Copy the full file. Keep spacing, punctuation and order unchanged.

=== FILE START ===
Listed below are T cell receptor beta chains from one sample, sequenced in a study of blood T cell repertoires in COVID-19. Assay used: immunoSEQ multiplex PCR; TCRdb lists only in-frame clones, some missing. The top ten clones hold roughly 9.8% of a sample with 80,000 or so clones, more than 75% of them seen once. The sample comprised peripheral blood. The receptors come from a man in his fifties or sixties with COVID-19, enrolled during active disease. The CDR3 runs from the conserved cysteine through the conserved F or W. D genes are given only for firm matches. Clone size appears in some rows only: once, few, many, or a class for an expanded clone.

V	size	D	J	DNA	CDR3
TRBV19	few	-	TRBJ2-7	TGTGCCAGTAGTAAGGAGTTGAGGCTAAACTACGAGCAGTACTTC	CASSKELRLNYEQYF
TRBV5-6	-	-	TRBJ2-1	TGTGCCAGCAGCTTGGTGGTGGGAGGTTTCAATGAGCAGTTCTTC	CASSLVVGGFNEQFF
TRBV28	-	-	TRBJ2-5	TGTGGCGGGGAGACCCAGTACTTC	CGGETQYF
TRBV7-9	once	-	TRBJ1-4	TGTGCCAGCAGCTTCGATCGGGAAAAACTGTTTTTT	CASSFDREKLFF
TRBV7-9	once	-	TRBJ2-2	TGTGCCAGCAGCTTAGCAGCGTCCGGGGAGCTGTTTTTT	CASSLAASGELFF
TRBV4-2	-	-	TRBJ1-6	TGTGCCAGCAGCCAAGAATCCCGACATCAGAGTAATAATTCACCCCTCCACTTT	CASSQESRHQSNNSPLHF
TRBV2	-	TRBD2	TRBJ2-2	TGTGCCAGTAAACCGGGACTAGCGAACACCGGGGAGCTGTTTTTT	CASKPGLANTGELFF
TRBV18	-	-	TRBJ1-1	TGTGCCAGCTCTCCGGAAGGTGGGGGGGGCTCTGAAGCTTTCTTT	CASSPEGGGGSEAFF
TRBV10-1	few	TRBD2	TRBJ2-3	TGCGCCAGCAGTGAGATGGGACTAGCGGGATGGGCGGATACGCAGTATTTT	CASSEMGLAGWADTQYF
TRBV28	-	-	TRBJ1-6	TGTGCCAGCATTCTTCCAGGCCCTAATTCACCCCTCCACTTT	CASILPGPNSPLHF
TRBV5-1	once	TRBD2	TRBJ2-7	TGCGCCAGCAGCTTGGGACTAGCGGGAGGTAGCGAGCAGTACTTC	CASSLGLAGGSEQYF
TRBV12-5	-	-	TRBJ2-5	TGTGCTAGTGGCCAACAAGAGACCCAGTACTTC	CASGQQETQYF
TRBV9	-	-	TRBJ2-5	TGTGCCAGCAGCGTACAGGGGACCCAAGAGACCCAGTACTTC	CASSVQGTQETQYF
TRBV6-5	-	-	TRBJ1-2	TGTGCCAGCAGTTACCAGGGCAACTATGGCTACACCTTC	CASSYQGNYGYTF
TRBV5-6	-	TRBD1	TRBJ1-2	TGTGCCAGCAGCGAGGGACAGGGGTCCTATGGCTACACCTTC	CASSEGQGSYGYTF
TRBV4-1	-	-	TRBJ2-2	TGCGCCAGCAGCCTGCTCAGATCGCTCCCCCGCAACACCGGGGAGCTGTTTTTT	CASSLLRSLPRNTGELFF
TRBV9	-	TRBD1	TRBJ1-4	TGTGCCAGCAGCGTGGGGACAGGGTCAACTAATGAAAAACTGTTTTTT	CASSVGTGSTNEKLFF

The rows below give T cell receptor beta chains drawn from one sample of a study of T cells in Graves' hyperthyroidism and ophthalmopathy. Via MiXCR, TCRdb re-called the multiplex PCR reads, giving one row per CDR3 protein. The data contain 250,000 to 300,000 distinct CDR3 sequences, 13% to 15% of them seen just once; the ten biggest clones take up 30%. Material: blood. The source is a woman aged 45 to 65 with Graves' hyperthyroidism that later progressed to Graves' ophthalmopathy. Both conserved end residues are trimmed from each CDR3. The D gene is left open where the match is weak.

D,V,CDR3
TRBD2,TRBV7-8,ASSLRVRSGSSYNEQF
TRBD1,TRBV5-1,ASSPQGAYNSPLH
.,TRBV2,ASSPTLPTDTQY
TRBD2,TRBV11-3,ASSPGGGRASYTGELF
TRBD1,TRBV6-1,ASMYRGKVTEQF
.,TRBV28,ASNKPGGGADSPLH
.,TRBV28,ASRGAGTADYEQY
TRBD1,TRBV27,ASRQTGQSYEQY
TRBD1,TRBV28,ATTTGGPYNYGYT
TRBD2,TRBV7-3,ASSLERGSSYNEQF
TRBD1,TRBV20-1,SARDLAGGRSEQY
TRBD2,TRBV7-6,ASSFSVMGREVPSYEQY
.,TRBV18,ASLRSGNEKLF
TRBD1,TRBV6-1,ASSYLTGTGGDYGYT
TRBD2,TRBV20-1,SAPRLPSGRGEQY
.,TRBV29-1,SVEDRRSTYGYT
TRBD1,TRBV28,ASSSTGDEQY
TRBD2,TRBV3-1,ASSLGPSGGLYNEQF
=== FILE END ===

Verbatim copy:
Listed below are T cell receptor beta chains from one sample, sequenced in a study of blood T cell repertoires in COVID-19. Assay used: immunoSEQ multiplex PCR; TCRdb lists only in-frame clones, some missing. The top ten clones hold roughly 9.8% of a sample with 80,000 or so clones, more than 75% of them seen once. The sample comprised peripheral blood. The receptors come from a man in his fifties or sixties with COVID-19, enrolled during active disease. The CDR3 runs from the conserved cysteine through the conserved F or W. D genes are given only for firm matches. Clone size appears in some rows only: once, few, many, or a class for an expanded clone.

V	size	D	J	DNA	CDR3
TRBV19	few	-	TRBJ2-7	TGTGCCAGTAGTAAGGAGTTGAGGCTAAACTACGAGCAGTACTTC	CASSKELRLNYEQYF
TRBV5-6	-	-	TRBJ2-1	TGTGCCAGCAGCTTGGTGGTGGGAGGTTTCAATGAGCAGTTCTTC	CASSLVVGGFNEQFF
TRBV28	-	-	TRBJ2-5	TGTGGCGGGGAGACCCAGTACTTC	CGGETQYF
TRBV7-9	once	-	TRBJ1-4	TGTGCCAGCAGCTTCGATCGGGAAAAACTGTTTTTT	CASSFDREKLFF
TRBV7-9	once	-	TRBJ2-2	TGTGCCAGCAGCTTAGCAGCGTCCGGGGAGCTGTTTTTT	CASSLAASGELFF
TRBV4-2	-	-	TRBJ1-6	TGTGCCAGCAGCCAAGAATCCCGACATCAGAGTAATAATTCACCCCTCCACTTT	CASSQESRHQSNNSPLHF
TRBV2	-	TRBD2	TRBJ2-2	TGTGCCAGTAAACCGGGACTAGCGAACACCGGGGAGCTGTTTTTT	CASKPGLANTGELFF
TRBV18	-	-	TRBJ1-1	TGTGCCAGCTCTCCGGAAGGTGGGGGGGGCTCTGAAGCTTTCTTT	CASSPEGGGGSEAFF
TRBV10-1	few	TRBD2	TRBJ2-3	TGCGCCAGCAGTGAGATGGGACTAGCGGGATGGGCGGATACGCAGTATTTT	CASSEMGLAGWADTQYF
TRBV28	-	-	TRBJ1-6	TGTGCCAGCATTCTTCCAGGCCCTAATTCACCCCTCCACTTT	CASILPGPNSPLHF
TRBV5-1	once	TRBD2	TRBJ2-7	TGCGCCAGCAGCTTGGGACTAGCGGGAGGTAGCGAGCAGTACTTC	CASSLGLAGGSEQYF
TRBV12-5	-	-	TRBJ2-5	TGTGCTAGTGGCCAACAAGAGACCCAGTACTTC	CASGQQETQYF
TRBV9	-	-	TRBJ2-5	TGTGCCAGCAGCGTACAGGGGACCCAAGAGACCCAGTACTTC	CASSVQGTQETQYF
TRBV6-5	-	-	TRBJ1-2	TGTGCCAGCAGTTACCAGGGCAACTATGGCTACACCTTC	CASSYQGNYGYTF
TRBV5-6	-	TRBD1	TRBJ1-2	TGTGCCAGCAGCGAGGGACAGGGGTCCTATGGCTACACCTTC	CASSEGQGSYGYTF
TRBV4-1	-	-	TRBJ2-2	TGCGCCAGCAGCCTGCTCAGATCGCTCCCCCGCAACACCGGGGAGCTGTTTTTT	CASSLLRSLPRNTGELFF
TRBV9	-	TRBD1	TRBJ1-4	TGTGCCAGCAGCGTGGGGACAGGGTCAACTAATGAAAAACTGTTTTTT	CASSVGTGSTNEKLFF

The rows below give T cell receptor beta chains drawn from one sample of a study of T cells in Graves' hyperthyroidism and ophthalmopathy. Via MiXCR, TCRdb re-called the multiplex PCR reads, giving one row per CDR3 protein. The data contain 250,000 to 300,000 distinct CDR3 sequences, 13% to 15% of them seen just once; the ten biggest clones take up 30%. Material: blood. The source is a woman aged 45 to 65 with Graves' hyperthyroidism that later progressed to Graves' ophthalmopathy. Both conserved end residues are trimmed from each CDR3. The D gene is left open where the match is weak.

D,V,CDR3
TRBD2,TRBV7-8,ASSLRVRSGSSYNEQF
TRBD1,TRBV5-1,ASSPQGAYNSPLH
.,TRBV2,ASSPTLPTDTQY
TRBD2,TRBV11-3,ASSPGGGRASYTGELF
TRBD1,TRBV6-1,ASMYRGKVTEQF
.,TRBV28,ASNKPGGGADSPLH
.,TRBV28,ASRGAGTADYEQY
TRBD1,TRBV27,ASRQTGQSYEQY
TRBD1,TRBV28,ATTTGGPYNYGYT
TRBD2,TRBV7-3,ASSLERGSSYNEQF
TRBD1,TRBV20-1,SARDLAGGRSEQY
TRBD2,TRBV7-6,ASSFSVMGREVPSYEQY
.,TRBV18,ASLRSGNEKLF
TRBD1,TRBV6-1,ASSYLTGTGGDYGYT
TRBD2,TRBV20-1,SAPRLPSGRGEQY
.,TRBV29-1,SVEDRRSTYGYT
TRBD1,TRBV28,ASSSTGDEQY
TRBD2,TRBV3-1,ASSLGPSGGLYNEQF